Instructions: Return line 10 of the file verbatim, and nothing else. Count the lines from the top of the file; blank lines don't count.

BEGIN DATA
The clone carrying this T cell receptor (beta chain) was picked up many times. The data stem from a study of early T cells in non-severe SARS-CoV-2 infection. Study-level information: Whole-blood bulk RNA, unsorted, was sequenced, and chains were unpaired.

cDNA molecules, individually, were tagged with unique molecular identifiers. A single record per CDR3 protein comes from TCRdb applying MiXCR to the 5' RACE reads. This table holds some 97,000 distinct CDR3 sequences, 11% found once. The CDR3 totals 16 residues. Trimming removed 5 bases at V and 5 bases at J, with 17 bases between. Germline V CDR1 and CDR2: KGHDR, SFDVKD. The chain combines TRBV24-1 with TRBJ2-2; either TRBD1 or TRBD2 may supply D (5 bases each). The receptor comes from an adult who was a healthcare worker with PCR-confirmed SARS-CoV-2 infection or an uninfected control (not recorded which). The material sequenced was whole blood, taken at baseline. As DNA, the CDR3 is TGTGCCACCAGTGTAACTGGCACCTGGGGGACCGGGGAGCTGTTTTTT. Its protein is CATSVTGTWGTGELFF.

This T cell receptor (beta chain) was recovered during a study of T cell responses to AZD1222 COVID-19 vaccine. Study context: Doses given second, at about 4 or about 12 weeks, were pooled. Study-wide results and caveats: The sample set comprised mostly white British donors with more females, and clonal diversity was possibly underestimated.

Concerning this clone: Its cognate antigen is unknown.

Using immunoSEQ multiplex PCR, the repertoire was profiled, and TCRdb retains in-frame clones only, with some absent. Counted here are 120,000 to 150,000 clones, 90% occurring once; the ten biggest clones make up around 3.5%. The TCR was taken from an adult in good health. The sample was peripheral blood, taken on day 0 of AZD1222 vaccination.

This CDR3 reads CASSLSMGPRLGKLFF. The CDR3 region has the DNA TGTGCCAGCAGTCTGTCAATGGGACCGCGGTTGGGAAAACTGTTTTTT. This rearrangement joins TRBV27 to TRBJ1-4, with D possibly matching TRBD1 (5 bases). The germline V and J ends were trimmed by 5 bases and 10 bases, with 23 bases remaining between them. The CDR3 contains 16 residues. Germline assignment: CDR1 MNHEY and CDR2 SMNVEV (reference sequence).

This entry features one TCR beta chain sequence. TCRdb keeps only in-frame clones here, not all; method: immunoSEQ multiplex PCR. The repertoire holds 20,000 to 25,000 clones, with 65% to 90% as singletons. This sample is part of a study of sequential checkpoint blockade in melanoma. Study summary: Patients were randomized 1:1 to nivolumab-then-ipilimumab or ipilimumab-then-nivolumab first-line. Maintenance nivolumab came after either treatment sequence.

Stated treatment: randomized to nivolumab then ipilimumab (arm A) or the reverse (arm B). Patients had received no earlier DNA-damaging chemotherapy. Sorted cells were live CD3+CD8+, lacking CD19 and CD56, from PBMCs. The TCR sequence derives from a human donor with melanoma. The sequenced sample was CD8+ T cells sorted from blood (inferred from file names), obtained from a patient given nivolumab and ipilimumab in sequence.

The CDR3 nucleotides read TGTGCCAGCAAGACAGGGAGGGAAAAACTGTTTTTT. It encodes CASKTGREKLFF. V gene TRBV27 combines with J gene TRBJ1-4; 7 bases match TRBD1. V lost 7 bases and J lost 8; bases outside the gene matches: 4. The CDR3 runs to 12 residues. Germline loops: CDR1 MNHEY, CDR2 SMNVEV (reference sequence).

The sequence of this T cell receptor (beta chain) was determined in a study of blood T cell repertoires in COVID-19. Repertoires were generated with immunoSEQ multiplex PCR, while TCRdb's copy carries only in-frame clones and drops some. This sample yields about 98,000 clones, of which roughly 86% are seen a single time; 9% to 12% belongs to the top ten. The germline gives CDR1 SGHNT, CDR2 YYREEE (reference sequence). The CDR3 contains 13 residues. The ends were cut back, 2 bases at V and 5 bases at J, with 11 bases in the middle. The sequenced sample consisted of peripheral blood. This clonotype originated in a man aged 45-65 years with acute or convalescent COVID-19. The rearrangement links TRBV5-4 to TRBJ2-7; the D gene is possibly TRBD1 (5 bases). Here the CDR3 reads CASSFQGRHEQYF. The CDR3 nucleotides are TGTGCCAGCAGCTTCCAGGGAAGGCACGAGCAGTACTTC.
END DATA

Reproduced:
The sequence of this T cell receptor (beta chain) was determined in a study of blood T cell repertoires in COVID-19. Repertoires were generated with immunoSEQ multiplex PCR, while TCRdb's copy carries only in-frame clones and drops some. This sample yields about 98,000 clones, of which roughly 86% are seen a single time; 9% to 12% belongs to the top ten. The germline gives CDR1 SGHNT, CDR2 YYREEE (reference sequence). The CDR3 contains 13 residues. The ends were cut back, 2 bases at V and 5 bases at J, with 11 bases in the middle. The sequenced sample consisted of peripheral blood. This clonotype originated in a man aged 45-65 years with acute or convalescent COVID-19. The rearrangement links TRBV5-4 to TRBJ2-7; the D gene is possibly TRBD1 (5 bases). Here the CDR3 reads CASSFQGRHEQYF. The CDR3 nucleotides are TGTGCCAGCAGCTTCCAGGGAAGGCACGAGCAGTACTTC.